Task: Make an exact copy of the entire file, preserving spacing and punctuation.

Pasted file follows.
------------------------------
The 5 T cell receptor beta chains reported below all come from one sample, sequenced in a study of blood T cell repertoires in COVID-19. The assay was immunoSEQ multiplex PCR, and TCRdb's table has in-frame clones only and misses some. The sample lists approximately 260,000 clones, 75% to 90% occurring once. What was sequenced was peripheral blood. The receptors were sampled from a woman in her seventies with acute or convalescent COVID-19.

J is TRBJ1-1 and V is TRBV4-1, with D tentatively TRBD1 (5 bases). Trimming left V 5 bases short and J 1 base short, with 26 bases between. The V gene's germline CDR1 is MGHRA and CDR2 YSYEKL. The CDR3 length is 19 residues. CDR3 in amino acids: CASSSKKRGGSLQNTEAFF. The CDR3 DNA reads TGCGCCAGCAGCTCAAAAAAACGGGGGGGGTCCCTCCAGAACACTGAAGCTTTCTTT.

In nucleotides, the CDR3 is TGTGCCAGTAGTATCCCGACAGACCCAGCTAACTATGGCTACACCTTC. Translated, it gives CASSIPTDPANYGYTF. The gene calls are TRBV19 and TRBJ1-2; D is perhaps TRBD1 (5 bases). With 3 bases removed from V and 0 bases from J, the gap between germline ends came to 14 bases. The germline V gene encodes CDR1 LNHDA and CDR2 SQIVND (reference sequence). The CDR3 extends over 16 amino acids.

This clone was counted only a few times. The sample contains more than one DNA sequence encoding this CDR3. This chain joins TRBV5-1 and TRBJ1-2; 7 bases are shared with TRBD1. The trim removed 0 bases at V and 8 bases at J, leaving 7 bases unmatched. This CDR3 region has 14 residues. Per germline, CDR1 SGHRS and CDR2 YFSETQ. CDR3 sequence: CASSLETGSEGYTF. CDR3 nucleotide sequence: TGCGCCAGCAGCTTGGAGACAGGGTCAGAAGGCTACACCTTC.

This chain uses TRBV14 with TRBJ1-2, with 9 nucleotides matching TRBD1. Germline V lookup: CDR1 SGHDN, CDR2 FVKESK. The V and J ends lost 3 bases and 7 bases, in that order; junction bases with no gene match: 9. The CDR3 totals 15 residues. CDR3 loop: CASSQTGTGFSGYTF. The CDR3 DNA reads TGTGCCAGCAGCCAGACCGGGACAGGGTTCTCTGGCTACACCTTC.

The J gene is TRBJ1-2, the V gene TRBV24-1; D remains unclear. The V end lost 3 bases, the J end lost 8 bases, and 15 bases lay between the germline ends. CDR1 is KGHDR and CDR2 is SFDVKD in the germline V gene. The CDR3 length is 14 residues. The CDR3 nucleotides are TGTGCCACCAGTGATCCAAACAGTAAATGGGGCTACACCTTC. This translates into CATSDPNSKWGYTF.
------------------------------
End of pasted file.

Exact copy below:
The 5 T cell receptor beta chains reported below all come from one sample, sequenced in a study of blood T cell repertoires in COVID-19. The assay was immunoSEQ multiplex PCR, and TCRdb's table has in-frame clones only and misses some. The sample lists approximately 260,000 clones, 75% to 90% occurring once. What was sequenced was peripheral blood. The receptors were sampled from a woman in her seventies with acute or convalescent COVID-19.

J is TRBJ1-1 and V is TRBV4-1, with D tentatively TRBD1 (5 bases). Trimming left V 5 bases short and J 1 base short, with 26 bases between. The V gene's germline CDR1 is MGHRA and CDR2 YSYEKL. The CDR3 length is 19 residues. CDR3 in amino acids: CASSSKKRGGSLQNTEAFF. The CDR3 DNA reads TGCGCCAGCAGCTCAAAAAAACGGGGGGGGTCCCTCCAGAACACTGAAGCTTTCTTT.

In nucleotides, the CDR3 is TGTGCCAGTAGTATCCCGACAGACCCAGCTAACTATGGCTACACCTTC. Translated, it gives CASSIPTDPANYGYTF. The gene calls are TRBV19 and TRBJ1-2; D is perhaps TRBD1 (5 bases). With 3 bases removed from V and 0 bases from J, the gap between germline ends came to 14 bases. The germline V gene encodes CDR1 LNHDA and CDR2 SQIVND (reference sequence). The CDR3 extends over 16 amino acids.

This clone was counted only a few times. The sample contains more than one DNA sequence encoding this CDR3. This chain joins TRBV5-1 and TRBJ1-2; 7 bases are shared with TRBD1. The trim removed 0 bases at V and 8 bases at J, leaving 7 bases unmatched. This CDR3 region has 14 residues. Per germline, CDR1 SGHRS and CDR2 YFSETQ. CDR3 sequence: CASSLETGSEGYTF. CDR3 nucleotide sequence: TGCGCCAGCAGCTTGGAGACAGGGTCAGAAGGCTACACCTTC.

This chain uses TRBV14 with TRBJ1-2, with 9 nucleotides matching TRBD1. Germline V lookup: CDR1 SGHDN, CDR2 FVKESK. The V and J ends lost 3 bases and 7 bases, in that order; junction bases with no gene match: 9. The CDR3 totals 15 residues. CDR3 loop: CASSQTGTGFSGYTF. The CDR3 DNA reads TGTGCCAGCAGCCAGACCGGGACAGGGTTCTCTGGCTACACCTTC.

The J gene is TRBJ1-2, the V gene TRBV24-1; D remains unclear. The V end lost 3 bases, the J end lost 8 bases, and 15 bases lay between the germline ends. CDR1 is KGHDR and CDR2 is SFDVKD in the germline V gene. The CDR3 length is 14 residues. The CDR3 nucleotides are TGTGCCACCAGTGATCCAAACAGTAAATGGGGCTACACCTTC. This translates into CATSDPNSKWGYTF.